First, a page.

Ever wonder why your hair doesn't all grow at the same time or same length, or shed at a certain season each year, like sheep and poodles? This is because each strand of human hair grows in its own random cycle, not according to a set season or cycle like some other animals. Here is a quick lesson on the different parts of your hair and how it grows.
Hair shaft: This is the part of the hair that you see on your head, under your arms, on your legs, in the pubic area, and on your face. It is the part of the hair that lies above the scalp, the part that we style, lather with shampoo, shave with shaving cream, dye, and perm. The hair shaft is made of keratin, a hard protein that is actually dead. In other words, the part of the hair that we see on the surface of our body is not a living structure.
Hair follicle: This is the part of the strand of hair that lies beneath the scalp. Each hair follicle stretches from the epidermis to the deeper layer in the skin, the dermis, and is made up of several layers. At the end of the hair follicle is the bulb, which is the living part of the hair. The bulb is surrounded by tiny blood vessels that nourish the cells of the bulb, causing the hair follicle to grow.
Hair growth cycle: Each strand of hair on our body grows in its own cycle, which is made up of three phases: anagen, catagen, and telogen.
- Anagen is the active phase of hair growth. During this phase, hair grows about 1 cm every 28 days. Some people have difficulty growing their hair beyond a certain length because they have a short anagen phase. On the other hand, people with very long hair have a long anagen phase. The hairs on the arms, legs, eyelashes, and eyebrows have a very short anagen phase, which is why they are so much shorter than the hair on our head (also known as scalp hair). Scalp hair stays in this phase for 2 to 6 years. This is also the phase where colour pigment is made.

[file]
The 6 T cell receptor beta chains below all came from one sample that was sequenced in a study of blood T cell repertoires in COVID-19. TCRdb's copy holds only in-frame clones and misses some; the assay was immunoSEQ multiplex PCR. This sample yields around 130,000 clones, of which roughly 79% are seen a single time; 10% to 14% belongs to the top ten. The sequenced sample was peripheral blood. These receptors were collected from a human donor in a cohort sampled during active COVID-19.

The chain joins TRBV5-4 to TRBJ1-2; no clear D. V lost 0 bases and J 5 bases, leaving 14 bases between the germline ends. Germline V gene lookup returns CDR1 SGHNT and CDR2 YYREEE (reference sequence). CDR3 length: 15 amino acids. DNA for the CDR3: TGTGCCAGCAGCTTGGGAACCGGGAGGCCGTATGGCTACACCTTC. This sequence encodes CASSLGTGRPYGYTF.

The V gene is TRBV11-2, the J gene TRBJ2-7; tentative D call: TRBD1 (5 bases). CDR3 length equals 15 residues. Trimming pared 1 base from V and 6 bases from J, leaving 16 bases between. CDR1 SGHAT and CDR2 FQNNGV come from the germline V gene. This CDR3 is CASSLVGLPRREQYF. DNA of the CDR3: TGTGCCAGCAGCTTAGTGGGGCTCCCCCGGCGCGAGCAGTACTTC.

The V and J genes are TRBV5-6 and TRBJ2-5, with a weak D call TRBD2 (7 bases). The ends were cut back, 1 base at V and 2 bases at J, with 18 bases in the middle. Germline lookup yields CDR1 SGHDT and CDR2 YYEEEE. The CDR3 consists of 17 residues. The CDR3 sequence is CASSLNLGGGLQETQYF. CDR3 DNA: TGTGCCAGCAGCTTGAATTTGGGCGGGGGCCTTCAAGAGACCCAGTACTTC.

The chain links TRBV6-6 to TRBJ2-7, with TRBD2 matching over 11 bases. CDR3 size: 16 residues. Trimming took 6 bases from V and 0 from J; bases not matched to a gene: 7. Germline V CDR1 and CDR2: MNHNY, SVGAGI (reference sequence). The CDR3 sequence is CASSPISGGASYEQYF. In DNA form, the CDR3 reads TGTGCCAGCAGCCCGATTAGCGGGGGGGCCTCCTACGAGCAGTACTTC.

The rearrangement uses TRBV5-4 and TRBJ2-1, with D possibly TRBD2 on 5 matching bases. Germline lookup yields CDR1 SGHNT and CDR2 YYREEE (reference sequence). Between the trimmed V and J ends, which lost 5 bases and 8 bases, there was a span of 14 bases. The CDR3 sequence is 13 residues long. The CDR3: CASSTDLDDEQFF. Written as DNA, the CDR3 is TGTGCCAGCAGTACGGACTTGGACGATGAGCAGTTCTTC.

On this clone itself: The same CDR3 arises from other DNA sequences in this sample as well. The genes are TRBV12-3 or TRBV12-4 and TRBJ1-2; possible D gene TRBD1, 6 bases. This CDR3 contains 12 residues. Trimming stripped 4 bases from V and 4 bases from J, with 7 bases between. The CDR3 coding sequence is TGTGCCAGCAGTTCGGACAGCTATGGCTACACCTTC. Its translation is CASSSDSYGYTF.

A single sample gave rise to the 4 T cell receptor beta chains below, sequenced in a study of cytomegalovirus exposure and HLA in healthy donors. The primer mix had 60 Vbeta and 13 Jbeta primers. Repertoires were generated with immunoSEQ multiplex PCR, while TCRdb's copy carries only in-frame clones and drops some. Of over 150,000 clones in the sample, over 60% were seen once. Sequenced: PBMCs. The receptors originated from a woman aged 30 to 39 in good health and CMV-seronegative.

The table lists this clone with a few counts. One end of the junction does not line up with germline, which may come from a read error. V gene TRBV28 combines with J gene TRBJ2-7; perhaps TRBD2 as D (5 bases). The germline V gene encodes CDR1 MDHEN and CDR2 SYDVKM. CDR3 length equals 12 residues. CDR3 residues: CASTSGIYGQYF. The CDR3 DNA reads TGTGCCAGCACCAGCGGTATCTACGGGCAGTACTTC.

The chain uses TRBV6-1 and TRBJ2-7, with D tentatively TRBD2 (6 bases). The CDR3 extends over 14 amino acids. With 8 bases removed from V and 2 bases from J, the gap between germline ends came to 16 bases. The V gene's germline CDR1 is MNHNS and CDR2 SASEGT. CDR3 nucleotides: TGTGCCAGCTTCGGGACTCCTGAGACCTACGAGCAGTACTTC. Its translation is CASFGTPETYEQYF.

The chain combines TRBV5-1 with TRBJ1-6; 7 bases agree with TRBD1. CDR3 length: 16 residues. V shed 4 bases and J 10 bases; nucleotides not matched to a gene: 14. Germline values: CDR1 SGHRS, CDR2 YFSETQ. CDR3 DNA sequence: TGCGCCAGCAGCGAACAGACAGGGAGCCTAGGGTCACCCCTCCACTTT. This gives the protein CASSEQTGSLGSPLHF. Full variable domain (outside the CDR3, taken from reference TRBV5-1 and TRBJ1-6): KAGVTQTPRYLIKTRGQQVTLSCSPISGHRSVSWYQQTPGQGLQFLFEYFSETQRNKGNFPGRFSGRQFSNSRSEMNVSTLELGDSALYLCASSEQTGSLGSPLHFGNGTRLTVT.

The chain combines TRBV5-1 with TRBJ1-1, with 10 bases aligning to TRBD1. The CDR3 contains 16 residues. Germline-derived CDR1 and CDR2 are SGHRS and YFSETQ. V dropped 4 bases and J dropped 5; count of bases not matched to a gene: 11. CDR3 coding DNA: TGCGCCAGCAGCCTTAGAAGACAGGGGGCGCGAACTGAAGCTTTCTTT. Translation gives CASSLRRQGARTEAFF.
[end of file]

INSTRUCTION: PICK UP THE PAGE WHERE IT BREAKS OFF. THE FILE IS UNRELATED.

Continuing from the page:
- Catagen is a transitional stage, lasting about 2 to 3 weeks, when hair growth stops. About 3% of all hairs are in this phase at any one time.
- Telogen is the resting phase. It lasts about 100 days for scalp hair and longer for hairs on your face, arms, and legs. During this phase, the hair follicle is completely at rest. About 25 to 100 telogen hairs are shed normally every day. This is also known as the "shedding phase."
How long your hair stays in the anagen phase is largely due to what you inherited from your parents. Unfortunately, even if you had aspirations to make it into the Guinness Book of World Records, you may simply not be born with the anagen chops of Xie Qiuping of Guangxi Province, China, who has held the record since 2004, with hair measuring in at 5.627 m (18' 5.54")!
The scientific term for hair loss is alopecia. At different stages in your life, you can experience periodic hair loss, which is normal. For example, babies and pregnant women go through a period where they experience thinning of the hair, due to a change or imbalance in hormones. After this imbalance is resolved, their hair will naturally grow back.